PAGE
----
A local travel agency told The Straits Times yesterday that around 60 per cent of some 150 customers who are due to fly to Bangkok next month have requested to go elsewhere in the wake of Monday night's bombing.
Dynasty Travel said that most of these requests are from corporate groups who have asked for their destinations to be switched to other countries such as Malaysia, Indonesia and Vietnam.
However, other travel companies said they have not seen much impact on travel plans.
Singapore Airlines (SIA) said it received "a couple of requests" to cancel tickets for flights to the Thai capital.
The airline will waive fees for re-bookings or re-routings for customers holding confirmed tickets on its flights arriving in or departing from Bangkok, for tickets issued on or before Aug 18.
Low-cost carrier Scoot has a similar arrangement for bookings made on or before Aug 17.
A Scoot spokesman also said that customers can visit the website, www.changeyourflight.com, to obtain a partial refund in the form of a voucher if they do not wish to travel.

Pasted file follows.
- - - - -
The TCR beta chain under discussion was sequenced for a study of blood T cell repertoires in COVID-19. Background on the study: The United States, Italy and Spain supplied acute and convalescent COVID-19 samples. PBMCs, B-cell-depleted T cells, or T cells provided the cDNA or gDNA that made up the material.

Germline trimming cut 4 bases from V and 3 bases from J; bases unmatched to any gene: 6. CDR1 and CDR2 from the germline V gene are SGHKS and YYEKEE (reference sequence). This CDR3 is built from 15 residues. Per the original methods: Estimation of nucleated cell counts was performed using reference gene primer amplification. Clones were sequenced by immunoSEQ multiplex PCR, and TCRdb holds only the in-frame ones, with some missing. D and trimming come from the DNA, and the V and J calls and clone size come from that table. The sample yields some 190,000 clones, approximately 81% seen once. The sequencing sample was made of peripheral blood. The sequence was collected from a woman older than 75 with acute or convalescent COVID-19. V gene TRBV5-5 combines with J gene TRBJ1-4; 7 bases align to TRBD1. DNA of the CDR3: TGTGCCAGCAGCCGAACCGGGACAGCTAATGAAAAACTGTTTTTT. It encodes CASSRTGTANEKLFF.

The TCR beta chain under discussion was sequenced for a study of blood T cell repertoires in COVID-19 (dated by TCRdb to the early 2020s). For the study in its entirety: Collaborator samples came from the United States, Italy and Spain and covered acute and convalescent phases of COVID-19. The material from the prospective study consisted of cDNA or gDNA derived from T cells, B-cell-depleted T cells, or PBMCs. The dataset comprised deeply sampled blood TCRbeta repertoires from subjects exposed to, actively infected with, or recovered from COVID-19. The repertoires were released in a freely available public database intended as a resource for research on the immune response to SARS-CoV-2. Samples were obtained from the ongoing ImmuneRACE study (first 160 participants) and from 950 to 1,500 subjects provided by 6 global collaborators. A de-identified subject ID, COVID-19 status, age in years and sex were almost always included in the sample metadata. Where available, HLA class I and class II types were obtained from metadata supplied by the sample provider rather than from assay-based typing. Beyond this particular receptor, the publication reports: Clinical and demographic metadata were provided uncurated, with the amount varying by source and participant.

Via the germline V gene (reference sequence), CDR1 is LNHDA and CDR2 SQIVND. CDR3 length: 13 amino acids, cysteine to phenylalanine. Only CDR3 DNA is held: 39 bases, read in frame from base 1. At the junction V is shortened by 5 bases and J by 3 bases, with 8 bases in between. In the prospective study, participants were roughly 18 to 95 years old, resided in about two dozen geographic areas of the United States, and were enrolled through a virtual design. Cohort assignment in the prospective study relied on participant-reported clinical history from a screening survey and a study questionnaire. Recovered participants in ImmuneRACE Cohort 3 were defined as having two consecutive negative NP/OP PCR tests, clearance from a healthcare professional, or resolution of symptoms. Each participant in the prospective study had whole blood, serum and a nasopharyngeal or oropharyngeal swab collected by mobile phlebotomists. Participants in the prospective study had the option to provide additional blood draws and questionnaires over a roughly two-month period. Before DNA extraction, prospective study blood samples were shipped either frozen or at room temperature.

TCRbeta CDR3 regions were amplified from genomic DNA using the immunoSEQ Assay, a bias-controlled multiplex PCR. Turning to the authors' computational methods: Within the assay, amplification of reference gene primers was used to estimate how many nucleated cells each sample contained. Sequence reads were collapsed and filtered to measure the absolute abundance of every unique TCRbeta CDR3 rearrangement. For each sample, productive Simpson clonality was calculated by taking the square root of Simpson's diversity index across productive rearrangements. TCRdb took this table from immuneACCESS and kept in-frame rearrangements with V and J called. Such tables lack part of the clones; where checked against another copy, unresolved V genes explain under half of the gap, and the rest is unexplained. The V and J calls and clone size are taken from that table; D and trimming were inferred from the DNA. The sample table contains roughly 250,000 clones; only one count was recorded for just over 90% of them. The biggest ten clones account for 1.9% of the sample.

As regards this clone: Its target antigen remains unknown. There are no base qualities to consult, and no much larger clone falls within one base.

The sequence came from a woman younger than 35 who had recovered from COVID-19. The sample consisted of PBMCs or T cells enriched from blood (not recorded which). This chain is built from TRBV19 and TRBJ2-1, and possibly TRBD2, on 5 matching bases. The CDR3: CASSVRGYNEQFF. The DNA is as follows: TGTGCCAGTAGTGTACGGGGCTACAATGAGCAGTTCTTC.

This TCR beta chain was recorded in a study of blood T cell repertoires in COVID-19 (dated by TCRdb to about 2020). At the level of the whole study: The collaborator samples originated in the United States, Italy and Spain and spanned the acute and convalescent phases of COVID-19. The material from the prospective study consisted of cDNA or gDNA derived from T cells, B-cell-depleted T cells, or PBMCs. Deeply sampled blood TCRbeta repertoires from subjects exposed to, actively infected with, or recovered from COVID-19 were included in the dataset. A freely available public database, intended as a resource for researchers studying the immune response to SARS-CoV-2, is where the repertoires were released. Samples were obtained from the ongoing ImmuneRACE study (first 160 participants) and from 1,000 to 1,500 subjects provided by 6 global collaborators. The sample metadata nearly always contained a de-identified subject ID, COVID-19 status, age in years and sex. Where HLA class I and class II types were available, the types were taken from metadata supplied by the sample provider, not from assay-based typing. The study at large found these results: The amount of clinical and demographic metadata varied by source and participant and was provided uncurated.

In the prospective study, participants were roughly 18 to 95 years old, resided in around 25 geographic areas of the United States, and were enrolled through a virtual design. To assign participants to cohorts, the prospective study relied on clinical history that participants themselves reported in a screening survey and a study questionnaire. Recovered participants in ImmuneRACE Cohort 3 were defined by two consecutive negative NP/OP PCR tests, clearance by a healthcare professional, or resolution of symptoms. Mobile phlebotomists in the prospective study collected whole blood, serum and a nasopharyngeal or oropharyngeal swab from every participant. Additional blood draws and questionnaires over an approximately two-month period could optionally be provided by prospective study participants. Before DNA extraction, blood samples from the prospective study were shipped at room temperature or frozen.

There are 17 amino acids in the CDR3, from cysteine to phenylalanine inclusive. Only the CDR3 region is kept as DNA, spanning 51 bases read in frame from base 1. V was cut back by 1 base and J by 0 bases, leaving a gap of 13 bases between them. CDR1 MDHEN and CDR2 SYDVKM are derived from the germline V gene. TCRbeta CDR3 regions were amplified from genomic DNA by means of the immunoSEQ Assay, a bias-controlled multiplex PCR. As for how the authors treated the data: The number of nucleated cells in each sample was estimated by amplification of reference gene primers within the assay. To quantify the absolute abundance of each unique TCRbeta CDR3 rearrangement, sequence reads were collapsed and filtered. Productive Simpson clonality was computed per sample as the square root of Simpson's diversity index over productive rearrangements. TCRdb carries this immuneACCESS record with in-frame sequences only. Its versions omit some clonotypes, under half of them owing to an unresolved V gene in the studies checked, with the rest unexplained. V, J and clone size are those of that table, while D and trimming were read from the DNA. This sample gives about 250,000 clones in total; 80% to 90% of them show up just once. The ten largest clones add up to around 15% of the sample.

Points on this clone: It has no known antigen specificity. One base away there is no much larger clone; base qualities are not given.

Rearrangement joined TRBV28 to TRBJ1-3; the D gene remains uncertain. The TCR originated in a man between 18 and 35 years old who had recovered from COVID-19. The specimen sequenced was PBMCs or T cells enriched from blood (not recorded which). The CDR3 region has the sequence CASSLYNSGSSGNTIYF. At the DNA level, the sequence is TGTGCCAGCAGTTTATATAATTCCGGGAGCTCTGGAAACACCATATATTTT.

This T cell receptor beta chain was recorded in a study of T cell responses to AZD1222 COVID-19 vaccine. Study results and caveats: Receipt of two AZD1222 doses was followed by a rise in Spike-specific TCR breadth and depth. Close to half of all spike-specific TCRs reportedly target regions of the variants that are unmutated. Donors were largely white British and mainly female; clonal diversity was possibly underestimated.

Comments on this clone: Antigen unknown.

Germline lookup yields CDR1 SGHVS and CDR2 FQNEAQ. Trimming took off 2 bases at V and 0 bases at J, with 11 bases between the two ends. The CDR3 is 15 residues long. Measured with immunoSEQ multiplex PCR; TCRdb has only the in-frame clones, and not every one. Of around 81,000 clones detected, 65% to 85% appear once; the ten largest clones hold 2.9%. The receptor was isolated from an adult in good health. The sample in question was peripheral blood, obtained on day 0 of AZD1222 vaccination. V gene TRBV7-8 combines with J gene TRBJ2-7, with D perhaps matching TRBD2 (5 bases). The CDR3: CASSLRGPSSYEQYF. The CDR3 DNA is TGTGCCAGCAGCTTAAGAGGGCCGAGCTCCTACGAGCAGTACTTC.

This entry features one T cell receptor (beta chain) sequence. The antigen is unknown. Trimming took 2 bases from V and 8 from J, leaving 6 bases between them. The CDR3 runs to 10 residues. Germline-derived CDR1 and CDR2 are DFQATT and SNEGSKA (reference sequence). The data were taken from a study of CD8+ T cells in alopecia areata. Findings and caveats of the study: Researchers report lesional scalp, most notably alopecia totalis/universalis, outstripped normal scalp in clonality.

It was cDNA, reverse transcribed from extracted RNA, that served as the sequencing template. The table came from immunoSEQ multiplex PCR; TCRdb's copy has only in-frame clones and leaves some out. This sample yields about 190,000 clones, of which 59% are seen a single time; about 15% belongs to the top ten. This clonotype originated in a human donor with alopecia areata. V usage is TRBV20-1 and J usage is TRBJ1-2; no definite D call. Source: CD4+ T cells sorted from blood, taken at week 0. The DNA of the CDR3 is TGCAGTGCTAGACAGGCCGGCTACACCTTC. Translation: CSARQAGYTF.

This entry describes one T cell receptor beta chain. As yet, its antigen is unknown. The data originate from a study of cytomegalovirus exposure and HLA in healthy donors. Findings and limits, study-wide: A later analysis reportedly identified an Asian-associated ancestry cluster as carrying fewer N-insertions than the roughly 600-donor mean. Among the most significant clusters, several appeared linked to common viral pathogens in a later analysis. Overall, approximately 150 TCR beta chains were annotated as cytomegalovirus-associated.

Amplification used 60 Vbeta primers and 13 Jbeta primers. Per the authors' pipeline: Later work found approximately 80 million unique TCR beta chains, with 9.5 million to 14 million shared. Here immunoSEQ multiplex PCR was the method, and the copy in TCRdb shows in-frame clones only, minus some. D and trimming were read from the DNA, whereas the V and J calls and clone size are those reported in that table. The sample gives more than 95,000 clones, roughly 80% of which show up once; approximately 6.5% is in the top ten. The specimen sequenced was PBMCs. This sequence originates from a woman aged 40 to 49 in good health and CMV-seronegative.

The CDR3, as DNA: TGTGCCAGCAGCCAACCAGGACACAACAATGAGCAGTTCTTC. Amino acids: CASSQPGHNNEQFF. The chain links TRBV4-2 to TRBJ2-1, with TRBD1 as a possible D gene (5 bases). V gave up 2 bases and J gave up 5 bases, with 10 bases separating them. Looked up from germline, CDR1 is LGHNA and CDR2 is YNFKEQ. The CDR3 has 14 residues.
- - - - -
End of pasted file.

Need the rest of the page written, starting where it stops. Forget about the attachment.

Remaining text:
Four out of five travel agencies told The Straits Times that they had not received any requests for changes to upcoming bookings.
Chan Brothers Travel has more than 20 customers scheduled to travel to Bangkok from yesterday until the end of the month, but has not had any requests to cancel or postpone trips, said its head of marketing communications Jane Chang. She said that tourists seem to be adopting a "wait-and-see approach", adding: "It's no longer a knee-jerk reaction as would have been the case five years ago."
Singapore's Embassy in Thailand and the Ministry of Foreign Affairs (MFA) have advised Singaporeans travelling to or residing in Thailand to avoid the explosion site and monitor the local news. Travel agencies advise travellers to register with MFA, no matter where they are travelling to.
The explosion is known to have killed 20 people, including one Singaporean.
Some travellers are not taking the risk.
"We're travelling for leisure, so to put our hearts at ease, we're looking at other destinations," said marketing and communications manager Bernadette Low, 39, who was due to fly to Bangkok next Thursday with two friends.
"It looks like they're targeting tourists, so we think it's safer to avoid Thailand altogether for now. It's a shame."
This article was first published on August 19, 2015.
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